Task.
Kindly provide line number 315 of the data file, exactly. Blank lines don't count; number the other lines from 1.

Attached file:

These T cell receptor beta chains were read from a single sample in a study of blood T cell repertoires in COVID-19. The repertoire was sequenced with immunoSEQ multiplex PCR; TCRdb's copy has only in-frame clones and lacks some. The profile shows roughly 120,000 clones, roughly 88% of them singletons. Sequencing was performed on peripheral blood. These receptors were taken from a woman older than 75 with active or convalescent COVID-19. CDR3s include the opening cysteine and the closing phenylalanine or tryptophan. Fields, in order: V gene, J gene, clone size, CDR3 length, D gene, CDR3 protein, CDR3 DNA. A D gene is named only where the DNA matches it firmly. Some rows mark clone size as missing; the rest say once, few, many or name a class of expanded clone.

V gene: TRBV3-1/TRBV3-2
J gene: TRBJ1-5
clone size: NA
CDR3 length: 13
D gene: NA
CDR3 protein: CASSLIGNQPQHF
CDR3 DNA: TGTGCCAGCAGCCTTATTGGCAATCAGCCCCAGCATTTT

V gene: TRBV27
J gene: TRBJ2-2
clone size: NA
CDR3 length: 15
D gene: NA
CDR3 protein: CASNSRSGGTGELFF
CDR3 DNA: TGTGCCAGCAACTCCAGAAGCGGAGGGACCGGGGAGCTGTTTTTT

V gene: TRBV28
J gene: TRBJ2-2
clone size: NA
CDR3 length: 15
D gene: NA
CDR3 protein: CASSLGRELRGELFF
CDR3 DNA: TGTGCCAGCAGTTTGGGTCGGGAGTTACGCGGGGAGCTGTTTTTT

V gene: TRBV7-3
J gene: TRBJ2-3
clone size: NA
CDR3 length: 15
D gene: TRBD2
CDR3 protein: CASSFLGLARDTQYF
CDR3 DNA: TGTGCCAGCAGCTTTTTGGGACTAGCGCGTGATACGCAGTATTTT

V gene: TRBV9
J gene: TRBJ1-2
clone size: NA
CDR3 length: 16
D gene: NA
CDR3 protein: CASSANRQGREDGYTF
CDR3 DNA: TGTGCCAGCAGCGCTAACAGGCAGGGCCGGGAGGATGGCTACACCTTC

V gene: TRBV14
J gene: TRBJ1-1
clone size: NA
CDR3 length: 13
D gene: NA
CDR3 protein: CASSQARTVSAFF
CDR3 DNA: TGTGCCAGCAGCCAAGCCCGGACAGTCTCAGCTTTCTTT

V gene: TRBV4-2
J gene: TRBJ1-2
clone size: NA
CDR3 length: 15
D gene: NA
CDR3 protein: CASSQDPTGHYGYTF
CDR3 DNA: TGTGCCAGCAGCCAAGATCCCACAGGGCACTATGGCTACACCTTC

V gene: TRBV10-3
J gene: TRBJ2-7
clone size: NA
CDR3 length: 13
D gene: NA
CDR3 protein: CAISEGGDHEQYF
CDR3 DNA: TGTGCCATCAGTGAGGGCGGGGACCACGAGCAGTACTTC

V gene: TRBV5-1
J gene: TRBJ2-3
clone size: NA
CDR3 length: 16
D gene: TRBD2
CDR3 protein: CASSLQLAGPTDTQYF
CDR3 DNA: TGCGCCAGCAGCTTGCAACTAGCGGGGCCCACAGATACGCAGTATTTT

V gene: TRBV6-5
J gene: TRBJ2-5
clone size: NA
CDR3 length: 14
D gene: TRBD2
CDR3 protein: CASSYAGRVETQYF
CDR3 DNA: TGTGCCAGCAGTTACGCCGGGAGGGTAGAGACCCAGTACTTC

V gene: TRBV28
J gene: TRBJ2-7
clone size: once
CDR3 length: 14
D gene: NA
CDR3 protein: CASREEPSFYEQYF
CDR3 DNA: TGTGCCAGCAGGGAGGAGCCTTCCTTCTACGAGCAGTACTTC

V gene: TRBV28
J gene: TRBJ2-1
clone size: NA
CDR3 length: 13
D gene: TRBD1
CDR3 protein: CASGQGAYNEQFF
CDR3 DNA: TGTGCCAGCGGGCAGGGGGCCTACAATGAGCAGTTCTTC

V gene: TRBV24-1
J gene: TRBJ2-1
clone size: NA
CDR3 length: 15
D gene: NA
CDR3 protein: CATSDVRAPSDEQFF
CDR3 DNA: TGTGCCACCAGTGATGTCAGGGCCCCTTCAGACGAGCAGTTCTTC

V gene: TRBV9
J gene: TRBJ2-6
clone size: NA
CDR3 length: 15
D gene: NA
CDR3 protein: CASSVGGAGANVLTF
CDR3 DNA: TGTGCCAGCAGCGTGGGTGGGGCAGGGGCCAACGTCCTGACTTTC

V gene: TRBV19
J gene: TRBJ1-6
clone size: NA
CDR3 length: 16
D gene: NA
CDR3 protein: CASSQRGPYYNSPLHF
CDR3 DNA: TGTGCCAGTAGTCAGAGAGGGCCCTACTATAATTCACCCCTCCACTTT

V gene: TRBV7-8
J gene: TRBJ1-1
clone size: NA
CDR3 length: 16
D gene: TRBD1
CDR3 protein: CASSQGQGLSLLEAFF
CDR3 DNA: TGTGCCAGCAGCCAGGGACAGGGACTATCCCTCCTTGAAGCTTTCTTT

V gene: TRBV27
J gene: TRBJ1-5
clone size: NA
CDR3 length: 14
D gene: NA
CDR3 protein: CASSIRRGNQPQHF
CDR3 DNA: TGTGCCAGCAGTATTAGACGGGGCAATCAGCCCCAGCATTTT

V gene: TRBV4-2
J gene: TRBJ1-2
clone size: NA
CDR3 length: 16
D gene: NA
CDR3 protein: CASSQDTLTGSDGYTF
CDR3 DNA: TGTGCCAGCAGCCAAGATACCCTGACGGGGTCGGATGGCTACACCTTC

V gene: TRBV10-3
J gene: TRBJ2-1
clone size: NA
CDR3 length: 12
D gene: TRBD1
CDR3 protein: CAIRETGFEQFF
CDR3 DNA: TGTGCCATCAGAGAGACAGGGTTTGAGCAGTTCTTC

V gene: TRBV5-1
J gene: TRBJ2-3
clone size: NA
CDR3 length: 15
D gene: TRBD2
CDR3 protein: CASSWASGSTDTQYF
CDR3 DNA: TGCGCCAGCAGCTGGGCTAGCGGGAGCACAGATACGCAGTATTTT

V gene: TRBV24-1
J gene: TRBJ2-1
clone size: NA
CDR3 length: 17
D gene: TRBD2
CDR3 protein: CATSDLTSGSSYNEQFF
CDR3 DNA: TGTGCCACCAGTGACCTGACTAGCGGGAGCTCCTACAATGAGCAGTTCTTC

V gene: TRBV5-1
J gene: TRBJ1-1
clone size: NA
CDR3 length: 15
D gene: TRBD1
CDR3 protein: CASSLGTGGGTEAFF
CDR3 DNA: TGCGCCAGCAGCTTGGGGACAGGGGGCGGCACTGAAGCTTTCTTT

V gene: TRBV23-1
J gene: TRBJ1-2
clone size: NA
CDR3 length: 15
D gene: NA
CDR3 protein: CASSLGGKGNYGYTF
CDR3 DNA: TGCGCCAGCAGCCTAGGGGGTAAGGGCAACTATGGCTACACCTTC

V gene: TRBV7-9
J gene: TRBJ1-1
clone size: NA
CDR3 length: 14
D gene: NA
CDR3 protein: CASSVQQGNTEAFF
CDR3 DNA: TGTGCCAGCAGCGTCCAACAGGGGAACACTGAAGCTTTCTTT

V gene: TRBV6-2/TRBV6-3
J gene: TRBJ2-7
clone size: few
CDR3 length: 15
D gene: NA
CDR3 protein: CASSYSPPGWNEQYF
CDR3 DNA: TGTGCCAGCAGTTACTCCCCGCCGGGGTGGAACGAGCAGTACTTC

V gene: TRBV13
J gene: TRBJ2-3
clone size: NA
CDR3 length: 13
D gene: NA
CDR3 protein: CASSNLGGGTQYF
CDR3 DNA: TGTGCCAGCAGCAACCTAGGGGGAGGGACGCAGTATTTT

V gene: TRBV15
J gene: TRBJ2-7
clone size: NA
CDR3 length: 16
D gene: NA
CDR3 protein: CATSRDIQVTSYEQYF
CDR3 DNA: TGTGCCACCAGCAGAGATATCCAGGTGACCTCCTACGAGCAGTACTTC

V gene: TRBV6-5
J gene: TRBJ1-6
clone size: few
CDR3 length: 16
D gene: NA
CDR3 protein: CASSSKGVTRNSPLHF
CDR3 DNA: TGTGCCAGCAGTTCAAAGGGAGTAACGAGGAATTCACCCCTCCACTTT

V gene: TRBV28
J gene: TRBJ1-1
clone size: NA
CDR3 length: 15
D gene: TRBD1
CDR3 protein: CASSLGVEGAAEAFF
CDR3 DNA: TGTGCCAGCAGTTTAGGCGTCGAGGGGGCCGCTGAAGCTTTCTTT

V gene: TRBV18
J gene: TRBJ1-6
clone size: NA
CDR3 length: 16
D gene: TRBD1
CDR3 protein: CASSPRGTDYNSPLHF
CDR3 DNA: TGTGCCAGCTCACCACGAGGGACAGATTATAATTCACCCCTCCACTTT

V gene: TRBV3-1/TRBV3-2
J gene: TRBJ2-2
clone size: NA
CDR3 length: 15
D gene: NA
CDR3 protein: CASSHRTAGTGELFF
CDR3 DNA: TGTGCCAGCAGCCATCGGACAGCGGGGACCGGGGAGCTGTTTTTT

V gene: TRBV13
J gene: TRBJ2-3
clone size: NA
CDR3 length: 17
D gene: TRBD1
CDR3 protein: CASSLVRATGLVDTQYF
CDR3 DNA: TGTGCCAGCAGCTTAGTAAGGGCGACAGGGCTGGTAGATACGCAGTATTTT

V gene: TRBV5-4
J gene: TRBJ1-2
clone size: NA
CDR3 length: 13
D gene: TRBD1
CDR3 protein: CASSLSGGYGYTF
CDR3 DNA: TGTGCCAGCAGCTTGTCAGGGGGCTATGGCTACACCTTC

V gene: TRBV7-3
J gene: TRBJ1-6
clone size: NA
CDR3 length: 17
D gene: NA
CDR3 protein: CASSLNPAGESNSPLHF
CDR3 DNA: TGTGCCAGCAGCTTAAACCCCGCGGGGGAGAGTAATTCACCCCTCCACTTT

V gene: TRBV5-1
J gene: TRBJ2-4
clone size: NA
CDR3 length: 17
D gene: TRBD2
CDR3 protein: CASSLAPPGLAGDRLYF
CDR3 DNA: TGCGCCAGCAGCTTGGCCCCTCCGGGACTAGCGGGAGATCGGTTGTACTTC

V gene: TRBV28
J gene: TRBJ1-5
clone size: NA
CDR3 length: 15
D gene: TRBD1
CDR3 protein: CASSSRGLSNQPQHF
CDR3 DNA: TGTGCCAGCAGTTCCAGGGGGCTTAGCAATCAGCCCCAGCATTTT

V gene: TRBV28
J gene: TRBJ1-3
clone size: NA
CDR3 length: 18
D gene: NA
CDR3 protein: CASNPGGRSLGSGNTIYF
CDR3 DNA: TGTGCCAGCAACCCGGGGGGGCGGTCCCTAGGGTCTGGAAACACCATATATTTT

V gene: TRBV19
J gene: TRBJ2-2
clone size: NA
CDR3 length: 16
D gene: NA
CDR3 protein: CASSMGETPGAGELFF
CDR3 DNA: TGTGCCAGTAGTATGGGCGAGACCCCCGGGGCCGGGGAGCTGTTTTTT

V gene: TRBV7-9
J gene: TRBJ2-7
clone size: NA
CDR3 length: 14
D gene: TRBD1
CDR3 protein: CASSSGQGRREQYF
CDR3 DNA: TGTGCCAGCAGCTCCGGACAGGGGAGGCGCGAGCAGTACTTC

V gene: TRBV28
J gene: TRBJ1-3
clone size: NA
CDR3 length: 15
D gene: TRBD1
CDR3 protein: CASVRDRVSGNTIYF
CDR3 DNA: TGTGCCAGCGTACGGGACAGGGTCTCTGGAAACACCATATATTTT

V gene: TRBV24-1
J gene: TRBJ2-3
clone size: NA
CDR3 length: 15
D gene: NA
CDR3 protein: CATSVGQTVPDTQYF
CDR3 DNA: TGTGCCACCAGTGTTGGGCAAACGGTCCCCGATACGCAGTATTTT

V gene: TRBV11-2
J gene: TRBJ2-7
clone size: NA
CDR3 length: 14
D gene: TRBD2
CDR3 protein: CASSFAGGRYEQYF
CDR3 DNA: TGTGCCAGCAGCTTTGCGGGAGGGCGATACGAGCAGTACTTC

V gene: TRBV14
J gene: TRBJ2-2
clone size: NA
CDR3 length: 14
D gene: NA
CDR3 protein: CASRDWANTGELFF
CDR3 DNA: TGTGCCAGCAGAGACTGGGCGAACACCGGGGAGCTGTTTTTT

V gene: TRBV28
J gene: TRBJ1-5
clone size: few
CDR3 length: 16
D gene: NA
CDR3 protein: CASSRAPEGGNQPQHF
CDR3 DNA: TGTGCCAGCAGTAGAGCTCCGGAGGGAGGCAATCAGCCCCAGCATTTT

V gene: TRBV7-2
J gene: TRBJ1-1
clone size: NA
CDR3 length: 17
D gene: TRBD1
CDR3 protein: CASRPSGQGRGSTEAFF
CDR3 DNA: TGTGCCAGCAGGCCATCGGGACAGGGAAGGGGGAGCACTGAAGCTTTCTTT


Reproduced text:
CDR3 protein: CASRPSGQGRGSTEAFF